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Crisis procedures will help minimise trauma, says Centre for Crisis Psychology

A five-step crisis procedure will help minimise the trauma suffered by customers who find themselves caught up in problems while travelling.


The Centre for Crisis Psychology partner Martin Alderton said companies should first seek to defuse any situation by sending their own staff to the incident as soon as possible to show care and concern for those involved.


He added: “It is better coming from people who are obviously linked to your organisation.  It’s showing concern and lets the customers know they are doing something.”


Alderton said secondly the company should seek to provide clinical intervention which involves promptly bringing in crisis specialists when needed who can do anything from providing counselling to helping out with hospital visits.


Thirdly, companies need to follow up on initial defusing efforts by contacting those affected one or two weeks after the incident while a follow-up on the clinical intervention as the fourth step should show those affected are recovering.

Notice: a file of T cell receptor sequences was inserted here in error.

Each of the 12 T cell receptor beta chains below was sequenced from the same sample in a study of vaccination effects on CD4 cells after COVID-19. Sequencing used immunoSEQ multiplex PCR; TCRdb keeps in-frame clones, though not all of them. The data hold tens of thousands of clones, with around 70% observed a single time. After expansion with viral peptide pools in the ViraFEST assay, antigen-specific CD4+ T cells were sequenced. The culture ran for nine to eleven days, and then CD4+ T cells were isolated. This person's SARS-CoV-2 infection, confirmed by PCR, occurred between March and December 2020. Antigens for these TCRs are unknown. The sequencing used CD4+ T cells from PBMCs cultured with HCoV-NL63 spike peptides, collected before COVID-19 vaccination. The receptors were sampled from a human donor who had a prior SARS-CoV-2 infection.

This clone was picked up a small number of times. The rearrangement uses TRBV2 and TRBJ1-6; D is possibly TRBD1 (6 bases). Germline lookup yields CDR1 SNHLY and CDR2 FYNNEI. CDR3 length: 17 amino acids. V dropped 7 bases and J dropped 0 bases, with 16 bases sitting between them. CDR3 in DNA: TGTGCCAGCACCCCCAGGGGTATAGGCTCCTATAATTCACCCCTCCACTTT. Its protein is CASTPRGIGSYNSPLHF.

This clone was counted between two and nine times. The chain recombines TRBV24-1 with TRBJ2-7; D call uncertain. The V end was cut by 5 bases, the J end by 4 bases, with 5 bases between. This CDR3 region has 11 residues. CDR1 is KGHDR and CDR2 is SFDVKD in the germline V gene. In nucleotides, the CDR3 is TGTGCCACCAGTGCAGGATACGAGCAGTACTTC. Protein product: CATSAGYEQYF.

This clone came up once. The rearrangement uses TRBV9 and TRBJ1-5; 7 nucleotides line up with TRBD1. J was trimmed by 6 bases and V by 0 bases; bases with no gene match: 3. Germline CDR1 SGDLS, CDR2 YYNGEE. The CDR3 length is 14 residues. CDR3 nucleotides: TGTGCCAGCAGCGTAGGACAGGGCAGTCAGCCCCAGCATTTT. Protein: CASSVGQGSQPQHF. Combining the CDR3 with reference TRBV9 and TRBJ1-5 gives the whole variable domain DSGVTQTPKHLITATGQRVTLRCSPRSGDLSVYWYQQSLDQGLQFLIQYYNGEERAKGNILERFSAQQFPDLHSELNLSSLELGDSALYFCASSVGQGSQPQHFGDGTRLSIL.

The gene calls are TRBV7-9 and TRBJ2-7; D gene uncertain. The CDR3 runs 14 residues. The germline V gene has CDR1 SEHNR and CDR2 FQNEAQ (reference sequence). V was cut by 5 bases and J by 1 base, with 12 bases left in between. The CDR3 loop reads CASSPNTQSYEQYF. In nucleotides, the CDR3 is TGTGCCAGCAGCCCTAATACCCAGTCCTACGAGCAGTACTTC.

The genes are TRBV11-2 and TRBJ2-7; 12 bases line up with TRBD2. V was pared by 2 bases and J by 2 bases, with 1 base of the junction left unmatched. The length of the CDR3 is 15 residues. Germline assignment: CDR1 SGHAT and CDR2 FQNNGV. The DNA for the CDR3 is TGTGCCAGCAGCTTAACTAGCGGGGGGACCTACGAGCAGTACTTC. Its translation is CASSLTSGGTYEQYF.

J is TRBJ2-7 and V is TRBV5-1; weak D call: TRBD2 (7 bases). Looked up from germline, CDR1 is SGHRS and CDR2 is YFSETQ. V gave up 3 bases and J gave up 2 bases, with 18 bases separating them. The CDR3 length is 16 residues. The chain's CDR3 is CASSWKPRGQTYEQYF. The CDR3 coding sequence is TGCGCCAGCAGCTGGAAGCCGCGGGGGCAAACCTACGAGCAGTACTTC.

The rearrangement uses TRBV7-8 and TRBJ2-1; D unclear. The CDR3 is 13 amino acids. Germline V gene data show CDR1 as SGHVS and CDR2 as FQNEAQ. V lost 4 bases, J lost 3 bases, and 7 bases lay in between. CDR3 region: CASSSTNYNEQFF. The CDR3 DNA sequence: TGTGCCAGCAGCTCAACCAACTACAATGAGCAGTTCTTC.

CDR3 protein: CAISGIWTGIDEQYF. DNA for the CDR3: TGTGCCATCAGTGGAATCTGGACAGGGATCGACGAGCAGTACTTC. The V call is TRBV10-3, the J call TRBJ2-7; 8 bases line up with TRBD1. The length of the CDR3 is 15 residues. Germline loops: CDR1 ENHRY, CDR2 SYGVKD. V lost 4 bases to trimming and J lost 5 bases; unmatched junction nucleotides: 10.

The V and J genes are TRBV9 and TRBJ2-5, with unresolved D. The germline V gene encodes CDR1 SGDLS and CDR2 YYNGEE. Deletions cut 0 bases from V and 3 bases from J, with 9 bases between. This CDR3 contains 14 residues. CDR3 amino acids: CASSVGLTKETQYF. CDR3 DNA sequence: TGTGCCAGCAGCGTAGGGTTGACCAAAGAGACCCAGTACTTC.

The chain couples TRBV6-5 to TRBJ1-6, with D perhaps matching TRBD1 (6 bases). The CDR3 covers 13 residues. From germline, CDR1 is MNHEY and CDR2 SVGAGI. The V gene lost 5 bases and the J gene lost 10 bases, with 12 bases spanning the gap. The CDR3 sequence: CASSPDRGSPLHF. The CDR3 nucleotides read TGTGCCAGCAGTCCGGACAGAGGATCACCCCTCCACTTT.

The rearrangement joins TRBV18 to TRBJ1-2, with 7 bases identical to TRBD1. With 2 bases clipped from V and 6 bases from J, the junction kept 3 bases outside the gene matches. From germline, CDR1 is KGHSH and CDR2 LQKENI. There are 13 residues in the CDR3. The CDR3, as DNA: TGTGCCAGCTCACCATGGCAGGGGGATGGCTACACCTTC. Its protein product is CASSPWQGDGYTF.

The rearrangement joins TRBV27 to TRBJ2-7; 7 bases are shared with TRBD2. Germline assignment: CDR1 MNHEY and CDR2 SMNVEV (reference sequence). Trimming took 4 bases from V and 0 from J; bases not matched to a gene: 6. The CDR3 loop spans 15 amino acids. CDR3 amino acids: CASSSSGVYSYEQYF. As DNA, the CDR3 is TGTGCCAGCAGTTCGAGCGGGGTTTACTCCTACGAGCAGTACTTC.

Alderton said a fifth procedure is available if necessary where the company involved in the incident should consider organising individual sessions for the traumatised individual should their recovery not be going well.


Meanwhile, ABTA head of business development and consumer affairs Keith Richards urged all members to review whatever procedures they have in place for handling crisis situations and update them where necessary.


He added: “If you don’t do it effectively it is the same thing as doing it badly, you need to have so many things in place and you need to plan.”



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